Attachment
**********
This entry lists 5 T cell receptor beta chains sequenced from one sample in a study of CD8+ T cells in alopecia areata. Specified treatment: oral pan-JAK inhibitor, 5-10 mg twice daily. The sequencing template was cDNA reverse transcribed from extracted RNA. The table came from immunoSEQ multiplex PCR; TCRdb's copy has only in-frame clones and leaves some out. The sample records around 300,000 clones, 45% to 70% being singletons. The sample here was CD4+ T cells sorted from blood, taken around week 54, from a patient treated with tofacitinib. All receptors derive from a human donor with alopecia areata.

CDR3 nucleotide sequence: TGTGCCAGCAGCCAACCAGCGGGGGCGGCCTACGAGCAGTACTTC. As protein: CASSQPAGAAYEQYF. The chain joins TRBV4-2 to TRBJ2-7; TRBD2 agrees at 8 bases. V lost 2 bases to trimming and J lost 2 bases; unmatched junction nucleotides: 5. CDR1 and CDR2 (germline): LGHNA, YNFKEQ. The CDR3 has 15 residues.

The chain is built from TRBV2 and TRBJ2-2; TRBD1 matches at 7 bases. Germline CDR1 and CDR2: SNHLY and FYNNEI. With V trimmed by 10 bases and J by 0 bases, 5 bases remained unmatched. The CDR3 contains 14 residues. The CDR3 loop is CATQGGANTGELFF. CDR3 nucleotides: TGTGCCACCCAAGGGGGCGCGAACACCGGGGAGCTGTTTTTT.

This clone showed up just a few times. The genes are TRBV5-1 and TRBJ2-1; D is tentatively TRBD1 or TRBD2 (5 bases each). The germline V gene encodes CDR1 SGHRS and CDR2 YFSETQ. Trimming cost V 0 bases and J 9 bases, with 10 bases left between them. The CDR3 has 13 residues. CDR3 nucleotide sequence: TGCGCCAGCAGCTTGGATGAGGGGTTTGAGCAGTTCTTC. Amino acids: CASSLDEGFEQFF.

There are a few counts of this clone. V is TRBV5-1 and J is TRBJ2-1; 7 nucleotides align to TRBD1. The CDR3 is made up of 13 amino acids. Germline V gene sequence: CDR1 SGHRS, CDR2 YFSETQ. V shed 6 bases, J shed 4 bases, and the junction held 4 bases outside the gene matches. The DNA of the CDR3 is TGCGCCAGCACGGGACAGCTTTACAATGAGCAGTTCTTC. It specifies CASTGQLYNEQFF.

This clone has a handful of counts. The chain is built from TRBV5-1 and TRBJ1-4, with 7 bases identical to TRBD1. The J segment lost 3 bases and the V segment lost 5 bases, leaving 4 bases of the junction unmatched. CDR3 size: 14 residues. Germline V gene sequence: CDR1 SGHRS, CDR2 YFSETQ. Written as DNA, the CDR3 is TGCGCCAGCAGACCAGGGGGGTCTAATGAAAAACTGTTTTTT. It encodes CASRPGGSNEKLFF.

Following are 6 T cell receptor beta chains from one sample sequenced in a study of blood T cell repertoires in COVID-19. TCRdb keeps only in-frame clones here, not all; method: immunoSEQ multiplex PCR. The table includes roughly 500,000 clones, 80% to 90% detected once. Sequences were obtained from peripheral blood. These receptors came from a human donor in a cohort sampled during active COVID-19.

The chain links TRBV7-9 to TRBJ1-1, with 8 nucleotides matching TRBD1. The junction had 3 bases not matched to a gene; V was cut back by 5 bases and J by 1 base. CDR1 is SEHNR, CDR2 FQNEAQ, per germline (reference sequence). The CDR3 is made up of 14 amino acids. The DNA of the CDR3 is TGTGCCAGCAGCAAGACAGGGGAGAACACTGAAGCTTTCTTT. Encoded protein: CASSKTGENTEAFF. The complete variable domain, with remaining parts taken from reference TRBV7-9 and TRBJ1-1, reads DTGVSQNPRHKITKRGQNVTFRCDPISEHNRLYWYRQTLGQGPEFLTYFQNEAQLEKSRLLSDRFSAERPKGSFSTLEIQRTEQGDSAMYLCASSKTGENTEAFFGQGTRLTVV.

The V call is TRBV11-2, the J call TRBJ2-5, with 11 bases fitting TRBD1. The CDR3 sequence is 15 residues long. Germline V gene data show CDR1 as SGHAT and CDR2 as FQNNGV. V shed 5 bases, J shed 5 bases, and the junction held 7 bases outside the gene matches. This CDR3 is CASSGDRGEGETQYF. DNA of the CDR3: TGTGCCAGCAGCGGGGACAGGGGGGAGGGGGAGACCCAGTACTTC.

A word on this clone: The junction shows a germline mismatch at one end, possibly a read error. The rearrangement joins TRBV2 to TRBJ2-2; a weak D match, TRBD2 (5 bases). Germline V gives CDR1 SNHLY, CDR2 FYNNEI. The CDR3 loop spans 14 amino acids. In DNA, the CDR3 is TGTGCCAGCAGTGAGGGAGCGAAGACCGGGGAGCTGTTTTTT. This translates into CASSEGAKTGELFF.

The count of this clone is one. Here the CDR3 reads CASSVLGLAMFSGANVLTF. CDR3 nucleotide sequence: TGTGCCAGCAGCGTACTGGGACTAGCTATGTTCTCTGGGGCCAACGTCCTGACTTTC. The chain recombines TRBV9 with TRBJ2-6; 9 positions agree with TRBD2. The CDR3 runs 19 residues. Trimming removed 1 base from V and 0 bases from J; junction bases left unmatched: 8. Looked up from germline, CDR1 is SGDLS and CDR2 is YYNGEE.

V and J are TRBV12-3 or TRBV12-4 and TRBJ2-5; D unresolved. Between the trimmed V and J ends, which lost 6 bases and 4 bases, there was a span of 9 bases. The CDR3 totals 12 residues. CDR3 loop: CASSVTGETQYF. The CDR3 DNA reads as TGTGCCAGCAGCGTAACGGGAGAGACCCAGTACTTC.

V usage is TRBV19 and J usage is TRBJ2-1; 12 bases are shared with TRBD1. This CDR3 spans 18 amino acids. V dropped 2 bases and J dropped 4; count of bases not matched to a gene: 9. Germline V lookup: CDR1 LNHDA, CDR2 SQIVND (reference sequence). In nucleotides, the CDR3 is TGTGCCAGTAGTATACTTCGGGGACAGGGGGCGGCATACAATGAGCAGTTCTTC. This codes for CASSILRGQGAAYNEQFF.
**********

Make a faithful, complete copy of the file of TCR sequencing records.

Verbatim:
This entry lists 5 T cell receptor beta chains sequenced from one sample in a study of CD8+ T cells in alopecia areata. Specified treatment: oral pan-JAK inhibitor, 5-10 mg twice daily. The sequencing template was cDNA reverse transcribed from extracted RNA. The table came from immunoSEQ multiplex PCR; TCRdb's copy has only in-frame clones and leaves some out. The sample records around 300,000 clones, 45% to 70% being singletons. The sample here was CD4+ T cells sorted from blood, taken around week 54, from a patient treated with tofacitinib. All receptors derive from a human donor with alopecia areata.

CDR3 nucleotide sequence: TGTGCCAGCAGCCAACCAGCGGGGGCGGCCTACGAGCAGTACTTC. As protein: CASSQPAGAAYEQYF. The chain joins TRBV4-2 to TRBJ2-7; TRBD2 agrees at 8 bases. V lost 2 bases to trimming and J lost 2 bases; unmatched junction nucleotides: 5. CDR1 and CDR2 (germline): LGHNA, YNFKEQ. The CDR3 has 15 residues.

The chain is built from TRBV2 and TRBJ2-2; TRBD1 matches at 7 bases. Germline CDR1 and CDR2: SNHLY and FYNNEI. With V trimmed by 10 bases and J by 0 bases, 5 bases remained unmatched. The CDR3 contains 14 residues. The CDR3 loop is CATQGGANTGELFF. CDR3 nucleotides: TGTGCCACCCAAGGGGGCGCGAACACCGGGGAGCTGTTTTTT.

This clone showed up just a few times. The genes are TRBV5-1 and TRBJ2-1; D is tentatively TRBD1 or TRBD2 (5 bases each). The germline V gene encodes CDR1 SGHRS and CDR2 YFSETQ. Trimming cost V 0 bases and J 9 bases, with 10 bases left between them. The CDR3 has 13 residues. CDR3 nucleotide sequence: TGCGCCAGCAGCTTGGATGAGGGGTTTGAGCAGTTCTTC. Amino acids: CASSLDEGFEQFF.

There are a few counts of this clone. V is TRBV5-1 and J is TRBJ2-1; 7 nucleotides align to TRBD1. The CDR3 is made up of 13 amino acids. Germline V gene sequence: CDR1 SGHRS, CDR2 YFSETQ. V shed 6 bases, J shed 4 bases, and the junction held 4 bases outside the gene matches. The DNA of the CDR3 is TGCGCCAGCACGGGACAGCTTTACAATGAGCAGTTCTTC. It specifies CASTGQLYNEQFF.

This clone has a handful of counts. The chain is built from TRBV5-1 and TRBJ1-4, with 7 bases identical to TRBD1. The J segment lost 3 bases and the V segment lost 5 bases, leaving 4 bases of the junction unmatched. CDR3 size: 14 residues. Germline V gene sequence: CDR1 SGHRS, CDR2 YFSETQ. Written as DNA, the CDR3 is TGCGCCAGCAGACCAGGGGGGTCTAATGAAAAACTGTTTTTT. It encodes CASRPGGSNEKLFF.

Following are 6 T cell receptor beta chains from one sample sequenced in a study of blood T cell repertoires in COVID-19. TCRdb keeps only in-frame clones here, not all; method: immunoSEQ multiplex PCR. The table includes roughly 500,000 clones, 80% to 90% detected once. Sequences were obtained from peripheral blood. These receptors came from a human donor in a cohort sampled during active COVID-19.

The chain links TRBV7-9 to TRBJ1-1, with 8 nucleotides matching TRBD1. The junction had 3 bases not matched to a gene; V was cut back by 5 bases and J by 1 base. CDR1 is SEHNR, CDR2 FQNEAQ, per germline (reference sequence). The CDR3 is made up of 14 amino acids. The DNA of the CDR3 is TGTGCCAGCAGCAAGACAGGGGAGAACACTGAAGCTTTCTTT. Encoded protein: CASSKTGENTEAFF. The complete variable domain, with remaining parts taken from reference TRBV7-9 and TRBJ1-1, reads DTGVSQNPRHKITKRGQNVTFRCDPISEHNRLYWYRQTLGQGPEFLTYFQNEAQLEKSRLLSDRFSAERPKGSFSTLEIQRTEQGDSAMYLCASSKTGENTEAFFGQGTRLTVV.

The V call is TRBV11-2, the J call TRBJ2-5, with 11 bases fitting TRBD1. The CDR3 sequence is 15 residues long. Germline V gene data show CDR1 as SGHAT and CDR2 as FQNNGV. V shed 5 bases, J shed 5 bases, and the junction held 7 bases outside the gene matches. This CDR3 is CASSGDRGEGETQYF. DNA of the CDR3: TGTGCCAGCAGCGGGGACAGGGGGGAGGGGGAGACCCAGTACTTC.

A word on this clone: The junction shows a germline mismatch at one end, possibly a read error. The rearrangement joins TRBV2 to TRBJ2-2; a weak D match, TRBD2 (5 bases). Germline V gives CDR1 SNHLY, CDR2 FYNNEI. The CDR3 loop spans 14 amino acids. In DNA, the CDR3 is TGTGCCAGCAGTGAGGGAGCGAAGACCGGGGAGCTGTTTTTT. This translates into CASSEGAKTGELFF.

The count of this clone is one. Here the CDR3 reads CASSVLGLAMFSGANVLTF. CDR3 nucleotide sequence: TGTGCCAGCAGCGTACTGGGACTAGCTATGTTCTCTGGGGCCAACGTCCTGACTTTC. The chain recombines TRBV9 with TRBJ2-6; 9 positions agree with TRBD2. The CDR3 runs 19 residues. Trimming removed 1 base from V and 0 bases from J; junction bases left unmatched: 8. Looked up from germline, CDR1 is SGDLS and CDR2 is YYNGEE.

V and J are TRBV12-3 or TRBV12-4 and TRBJ2-5; D unresolved. Between the trimmed V and J ends, which lost 6 bases and 4 bases, there was a span of 9 bases. The CDR3 totals 12 residues. CDR3 loop: CASSVTGETQYF. The CDR3 DNA reads as TGTGCCAGCAGCGTAACGGGAGAGACCCAGTACTTC.

V usage is TRBV19 and J usage is TRBJ2-1; 12 bases are shared with TRBD1. This CDR3 spans 18 amino acids. V dropped 2 bases and J dropped 4; count of bases not matched to a gene: 9. Germline V lookup: CDR1 LNHDA, CDR2 SQIVND (reference sequence). In nucleotides, the CDR3 is TGTGCCAGTAGTATACTTCGGGGACAGGGGGCGGCATACAATGAGCAGTTCTTC. This codes for CASSILRGQGAAYNEQFF.